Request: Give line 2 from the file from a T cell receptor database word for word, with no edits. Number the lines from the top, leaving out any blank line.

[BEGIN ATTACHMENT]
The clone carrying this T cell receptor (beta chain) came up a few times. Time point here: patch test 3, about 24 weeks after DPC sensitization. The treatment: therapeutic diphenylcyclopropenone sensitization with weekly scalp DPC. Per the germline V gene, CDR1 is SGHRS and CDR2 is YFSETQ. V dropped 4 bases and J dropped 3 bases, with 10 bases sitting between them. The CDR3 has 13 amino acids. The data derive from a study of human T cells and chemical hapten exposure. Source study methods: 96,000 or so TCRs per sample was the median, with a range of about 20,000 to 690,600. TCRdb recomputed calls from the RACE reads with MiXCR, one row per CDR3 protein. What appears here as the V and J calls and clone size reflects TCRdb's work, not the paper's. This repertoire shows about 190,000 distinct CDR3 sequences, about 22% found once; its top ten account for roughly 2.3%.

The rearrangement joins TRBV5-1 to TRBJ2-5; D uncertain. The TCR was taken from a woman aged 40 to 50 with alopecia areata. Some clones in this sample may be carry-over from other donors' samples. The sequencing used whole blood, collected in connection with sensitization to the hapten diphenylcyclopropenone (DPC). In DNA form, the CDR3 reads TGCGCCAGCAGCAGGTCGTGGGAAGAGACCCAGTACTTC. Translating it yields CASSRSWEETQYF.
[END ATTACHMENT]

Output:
The rearrangement joins TRBV5-1 to TRBJ2-5; D uncertain. The TCR was taken from a woman aged 40 to 50 with alopecia areata. Some clones in this sample may be carry-over from other donors' samples. The sequencing used whole blood, collected in connection with sensitization to the hapten diphenylcyclopropenone (DPC). In DNA form, the CDR3 reads TGCGCCAGCAGCAGGTCGTGGGAAGAGACCCAGTACTTC. Translating it yields CASSRSWEETQYF.